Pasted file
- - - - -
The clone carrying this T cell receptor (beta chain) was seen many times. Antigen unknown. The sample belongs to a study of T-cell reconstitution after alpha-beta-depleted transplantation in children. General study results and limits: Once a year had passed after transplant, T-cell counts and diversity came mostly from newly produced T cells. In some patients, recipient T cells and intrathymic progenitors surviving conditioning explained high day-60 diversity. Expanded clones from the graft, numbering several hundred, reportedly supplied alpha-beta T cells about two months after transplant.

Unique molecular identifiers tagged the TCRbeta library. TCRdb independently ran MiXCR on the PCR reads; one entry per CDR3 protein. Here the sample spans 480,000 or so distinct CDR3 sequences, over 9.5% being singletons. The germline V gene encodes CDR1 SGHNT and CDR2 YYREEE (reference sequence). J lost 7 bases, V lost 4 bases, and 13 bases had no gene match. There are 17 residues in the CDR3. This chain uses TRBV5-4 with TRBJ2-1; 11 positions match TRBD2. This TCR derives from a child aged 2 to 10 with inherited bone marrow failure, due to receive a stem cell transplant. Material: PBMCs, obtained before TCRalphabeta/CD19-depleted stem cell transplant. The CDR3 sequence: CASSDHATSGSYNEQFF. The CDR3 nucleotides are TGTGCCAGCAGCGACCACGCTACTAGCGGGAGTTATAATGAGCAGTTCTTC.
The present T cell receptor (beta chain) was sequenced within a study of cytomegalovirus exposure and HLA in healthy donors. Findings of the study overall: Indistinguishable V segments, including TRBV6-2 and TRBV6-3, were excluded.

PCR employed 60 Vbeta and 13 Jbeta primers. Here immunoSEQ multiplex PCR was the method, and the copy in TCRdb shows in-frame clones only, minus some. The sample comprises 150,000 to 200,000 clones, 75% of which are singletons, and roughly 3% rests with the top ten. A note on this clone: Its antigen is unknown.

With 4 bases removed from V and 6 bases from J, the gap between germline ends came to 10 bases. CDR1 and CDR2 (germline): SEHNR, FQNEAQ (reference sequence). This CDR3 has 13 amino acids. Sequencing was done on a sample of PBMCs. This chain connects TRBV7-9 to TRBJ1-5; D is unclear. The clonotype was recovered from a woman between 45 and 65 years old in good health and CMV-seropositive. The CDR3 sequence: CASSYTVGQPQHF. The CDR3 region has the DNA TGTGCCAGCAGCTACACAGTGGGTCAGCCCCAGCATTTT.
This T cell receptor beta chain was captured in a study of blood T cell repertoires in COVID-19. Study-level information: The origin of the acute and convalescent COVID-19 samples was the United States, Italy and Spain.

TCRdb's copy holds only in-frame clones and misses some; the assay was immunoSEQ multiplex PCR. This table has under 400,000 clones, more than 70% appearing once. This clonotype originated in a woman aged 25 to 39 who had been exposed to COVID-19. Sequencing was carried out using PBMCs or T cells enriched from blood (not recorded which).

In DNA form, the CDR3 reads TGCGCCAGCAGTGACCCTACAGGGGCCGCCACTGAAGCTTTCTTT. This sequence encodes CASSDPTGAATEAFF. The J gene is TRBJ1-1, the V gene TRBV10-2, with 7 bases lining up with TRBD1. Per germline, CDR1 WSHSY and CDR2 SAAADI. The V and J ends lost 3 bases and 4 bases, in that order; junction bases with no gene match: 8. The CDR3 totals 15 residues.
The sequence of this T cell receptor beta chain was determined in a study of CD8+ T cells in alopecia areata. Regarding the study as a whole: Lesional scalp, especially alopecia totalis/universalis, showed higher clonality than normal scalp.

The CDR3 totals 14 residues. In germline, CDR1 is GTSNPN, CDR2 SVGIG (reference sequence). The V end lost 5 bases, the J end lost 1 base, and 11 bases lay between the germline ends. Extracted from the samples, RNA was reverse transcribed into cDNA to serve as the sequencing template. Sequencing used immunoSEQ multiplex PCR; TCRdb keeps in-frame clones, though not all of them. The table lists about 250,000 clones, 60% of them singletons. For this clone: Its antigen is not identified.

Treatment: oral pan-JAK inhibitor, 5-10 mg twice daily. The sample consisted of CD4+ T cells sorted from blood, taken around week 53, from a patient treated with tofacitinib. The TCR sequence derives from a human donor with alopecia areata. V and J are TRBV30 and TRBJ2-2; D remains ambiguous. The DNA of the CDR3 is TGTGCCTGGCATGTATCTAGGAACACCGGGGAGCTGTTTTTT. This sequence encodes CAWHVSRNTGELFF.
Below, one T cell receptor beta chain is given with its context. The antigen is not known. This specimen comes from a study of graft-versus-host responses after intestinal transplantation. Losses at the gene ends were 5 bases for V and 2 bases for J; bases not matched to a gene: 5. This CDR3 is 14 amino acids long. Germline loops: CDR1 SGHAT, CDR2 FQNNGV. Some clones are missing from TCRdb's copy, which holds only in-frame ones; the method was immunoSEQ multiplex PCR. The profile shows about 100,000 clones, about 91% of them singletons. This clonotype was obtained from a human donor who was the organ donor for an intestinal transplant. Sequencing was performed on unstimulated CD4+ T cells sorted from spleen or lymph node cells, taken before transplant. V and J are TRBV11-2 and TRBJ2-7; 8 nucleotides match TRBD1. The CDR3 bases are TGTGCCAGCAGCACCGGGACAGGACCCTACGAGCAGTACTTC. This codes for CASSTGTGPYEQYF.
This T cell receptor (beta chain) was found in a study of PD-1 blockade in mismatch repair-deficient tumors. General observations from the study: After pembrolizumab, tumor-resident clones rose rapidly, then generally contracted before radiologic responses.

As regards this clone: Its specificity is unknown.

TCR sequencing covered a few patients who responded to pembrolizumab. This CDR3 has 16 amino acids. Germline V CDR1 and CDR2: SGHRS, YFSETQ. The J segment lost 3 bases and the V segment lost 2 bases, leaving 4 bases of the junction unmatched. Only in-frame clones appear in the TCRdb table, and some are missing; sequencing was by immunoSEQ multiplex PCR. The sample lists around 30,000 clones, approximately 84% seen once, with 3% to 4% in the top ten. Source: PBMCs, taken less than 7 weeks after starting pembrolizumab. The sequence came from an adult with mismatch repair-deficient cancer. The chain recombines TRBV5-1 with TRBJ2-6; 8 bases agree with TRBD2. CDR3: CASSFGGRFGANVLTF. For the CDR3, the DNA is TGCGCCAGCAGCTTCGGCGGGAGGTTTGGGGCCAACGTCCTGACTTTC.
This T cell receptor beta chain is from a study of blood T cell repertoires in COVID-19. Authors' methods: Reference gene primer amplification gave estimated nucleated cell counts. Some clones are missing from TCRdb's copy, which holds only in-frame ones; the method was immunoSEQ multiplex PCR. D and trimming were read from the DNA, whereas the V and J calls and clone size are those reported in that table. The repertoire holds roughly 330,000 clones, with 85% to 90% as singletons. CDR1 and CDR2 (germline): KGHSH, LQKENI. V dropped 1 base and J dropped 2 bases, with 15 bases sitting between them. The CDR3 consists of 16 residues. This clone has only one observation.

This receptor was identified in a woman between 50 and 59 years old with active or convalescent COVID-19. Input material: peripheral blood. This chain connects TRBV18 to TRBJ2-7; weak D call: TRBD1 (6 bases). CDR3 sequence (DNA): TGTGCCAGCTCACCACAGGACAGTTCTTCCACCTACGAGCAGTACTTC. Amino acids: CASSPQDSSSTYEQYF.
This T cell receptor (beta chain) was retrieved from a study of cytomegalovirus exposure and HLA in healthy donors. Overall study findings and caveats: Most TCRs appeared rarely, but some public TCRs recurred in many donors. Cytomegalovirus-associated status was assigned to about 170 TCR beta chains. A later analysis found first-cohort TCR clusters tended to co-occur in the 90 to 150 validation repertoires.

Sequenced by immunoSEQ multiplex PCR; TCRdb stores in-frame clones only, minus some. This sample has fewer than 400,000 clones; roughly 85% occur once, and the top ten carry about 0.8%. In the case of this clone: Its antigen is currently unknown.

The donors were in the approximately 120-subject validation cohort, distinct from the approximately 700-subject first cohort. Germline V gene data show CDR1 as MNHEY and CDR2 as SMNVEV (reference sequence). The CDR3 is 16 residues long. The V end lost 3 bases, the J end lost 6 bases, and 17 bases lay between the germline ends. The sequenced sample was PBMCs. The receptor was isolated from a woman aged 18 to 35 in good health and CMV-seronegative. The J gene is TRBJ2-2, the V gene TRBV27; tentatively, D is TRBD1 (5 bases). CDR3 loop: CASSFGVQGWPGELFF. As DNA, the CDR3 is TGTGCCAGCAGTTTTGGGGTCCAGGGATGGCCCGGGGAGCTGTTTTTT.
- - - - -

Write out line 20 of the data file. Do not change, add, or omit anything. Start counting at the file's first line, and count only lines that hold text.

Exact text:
The donors were in the approximately 120-subject validation cohort, distinct from the approximately 700-subject first cohort. Germline V gene data show CDR1 as MNHEY and CDR2 as SMNVEV (reference sequence). The CDR3 is 16 residues long. The V end lost 3 bases, the J end lost 6 bases, and 17 bases lay between the germline ends. The sequenced sample was PBMCs. The receptor was isolated from a woman aged 18 to 35 in good health and CMV-seronegative. The J gene is TRBJ2-2, the V gene TRBV27; tentatively, D is TRBD1 (5 bases). CDR3 loop: CASSFGVQGWPGELFF. As DNA, the CDR3 is TGTGCCAGCAGTTTTGGGGTCCAGGGATGGCCCGGGGAGCTGTTTTTT.